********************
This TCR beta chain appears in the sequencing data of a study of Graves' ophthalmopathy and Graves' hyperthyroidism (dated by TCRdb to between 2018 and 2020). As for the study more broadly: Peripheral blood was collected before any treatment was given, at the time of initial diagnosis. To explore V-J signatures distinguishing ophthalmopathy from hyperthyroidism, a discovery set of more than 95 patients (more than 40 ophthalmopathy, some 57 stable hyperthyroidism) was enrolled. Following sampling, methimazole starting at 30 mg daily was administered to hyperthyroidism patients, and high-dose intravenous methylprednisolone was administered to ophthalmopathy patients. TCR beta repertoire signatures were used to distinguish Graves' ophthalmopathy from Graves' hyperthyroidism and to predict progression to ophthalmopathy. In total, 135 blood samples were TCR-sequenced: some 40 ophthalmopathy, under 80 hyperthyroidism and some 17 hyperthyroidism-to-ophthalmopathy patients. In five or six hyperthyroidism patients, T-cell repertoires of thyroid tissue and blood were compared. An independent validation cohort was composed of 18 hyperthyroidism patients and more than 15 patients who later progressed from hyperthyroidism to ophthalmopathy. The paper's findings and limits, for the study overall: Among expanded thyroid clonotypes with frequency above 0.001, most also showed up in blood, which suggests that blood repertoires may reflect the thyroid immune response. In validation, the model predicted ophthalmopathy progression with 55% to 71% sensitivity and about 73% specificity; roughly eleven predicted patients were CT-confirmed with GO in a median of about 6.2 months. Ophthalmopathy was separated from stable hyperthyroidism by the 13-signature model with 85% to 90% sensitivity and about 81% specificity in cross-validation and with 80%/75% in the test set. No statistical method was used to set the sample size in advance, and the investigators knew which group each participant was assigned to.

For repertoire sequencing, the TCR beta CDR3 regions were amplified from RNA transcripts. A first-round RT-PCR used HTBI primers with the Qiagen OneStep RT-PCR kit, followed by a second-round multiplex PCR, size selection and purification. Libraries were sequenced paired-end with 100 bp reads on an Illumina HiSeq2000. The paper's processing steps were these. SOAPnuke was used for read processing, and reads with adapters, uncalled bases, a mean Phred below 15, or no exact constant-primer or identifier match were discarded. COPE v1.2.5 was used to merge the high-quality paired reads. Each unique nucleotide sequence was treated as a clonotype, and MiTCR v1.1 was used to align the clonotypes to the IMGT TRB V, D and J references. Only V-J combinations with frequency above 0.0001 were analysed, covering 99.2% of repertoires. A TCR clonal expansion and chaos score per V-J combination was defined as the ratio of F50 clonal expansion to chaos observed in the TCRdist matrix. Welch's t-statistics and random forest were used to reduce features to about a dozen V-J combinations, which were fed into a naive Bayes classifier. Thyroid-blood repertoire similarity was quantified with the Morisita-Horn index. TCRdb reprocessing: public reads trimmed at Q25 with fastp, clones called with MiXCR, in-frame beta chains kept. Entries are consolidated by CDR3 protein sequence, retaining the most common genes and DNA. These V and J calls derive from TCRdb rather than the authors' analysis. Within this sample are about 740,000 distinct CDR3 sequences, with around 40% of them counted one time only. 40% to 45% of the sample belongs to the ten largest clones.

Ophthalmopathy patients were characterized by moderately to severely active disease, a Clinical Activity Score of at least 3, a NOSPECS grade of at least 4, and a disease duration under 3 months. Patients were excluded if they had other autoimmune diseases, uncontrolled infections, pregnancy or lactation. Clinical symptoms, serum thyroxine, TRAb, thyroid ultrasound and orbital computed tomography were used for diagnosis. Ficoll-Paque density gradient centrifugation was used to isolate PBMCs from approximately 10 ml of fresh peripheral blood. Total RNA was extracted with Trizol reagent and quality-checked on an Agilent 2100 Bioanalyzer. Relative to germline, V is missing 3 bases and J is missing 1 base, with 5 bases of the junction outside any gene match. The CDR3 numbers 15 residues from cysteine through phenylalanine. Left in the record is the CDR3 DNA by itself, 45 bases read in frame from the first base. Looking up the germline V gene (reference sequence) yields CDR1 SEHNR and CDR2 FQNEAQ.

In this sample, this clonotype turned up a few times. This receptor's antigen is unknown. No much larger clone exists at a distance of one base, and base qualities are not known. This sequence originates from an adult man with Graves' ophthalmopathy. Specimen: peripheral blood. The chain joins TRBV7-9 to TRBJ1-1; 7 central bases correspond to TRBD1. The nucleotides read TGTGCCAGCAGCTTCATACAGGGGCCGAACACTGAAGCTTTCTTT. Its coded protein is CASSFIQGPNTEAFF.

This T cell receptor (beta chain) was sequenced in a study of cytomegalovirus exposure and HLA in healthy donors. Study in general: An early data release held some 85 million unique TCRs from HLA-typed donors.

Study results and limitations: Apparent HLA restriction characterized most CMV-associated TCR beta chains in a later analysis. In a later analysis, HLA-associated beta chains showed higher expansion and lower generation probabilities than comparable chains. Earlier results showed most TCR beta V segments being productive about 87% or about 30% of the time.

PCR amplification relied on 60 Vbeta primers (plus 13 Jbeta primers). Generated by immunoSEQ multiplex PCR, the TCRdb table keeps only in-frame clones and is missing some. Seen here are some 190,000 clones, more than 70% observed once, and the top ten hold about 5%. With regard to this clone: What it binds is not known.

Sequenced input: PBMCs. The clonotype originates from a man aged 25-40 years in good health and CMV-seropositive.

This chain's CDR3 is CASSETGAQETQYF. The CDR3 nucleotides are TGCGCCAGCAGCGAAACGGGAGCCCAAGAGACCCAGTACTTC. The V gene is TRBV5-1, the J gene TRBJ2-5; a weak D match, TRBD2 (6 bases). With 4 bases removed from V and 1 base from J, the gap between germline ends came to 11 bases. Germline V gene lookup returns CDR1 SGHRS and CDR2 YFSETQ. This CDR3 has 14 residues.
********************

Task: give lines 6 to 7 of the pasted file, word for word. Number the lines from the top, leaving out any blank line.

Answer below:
Study results and limitations: Apparent HLA restriction characterized most CMV-associated TCR beta chains in a later analysis. In a later analysis, HLA-associated beta chains showed higher expansion and lower generation probabilities than comparable chains. Earlier results showed most TCR beta V segments being productive about 87% or about 30% of the time.

PCR amplification relied on 60 Vbeta primers (plus 13 Jbeta primers). Generated by immunoSEQ multiplex PCR, the TCRdb table keeps only in-frame clones and is missing some. Seen here are some 190,000 clones, more than 70% observed once, and the top ten hold about 5%. With regard to this clone: What it binds is not known.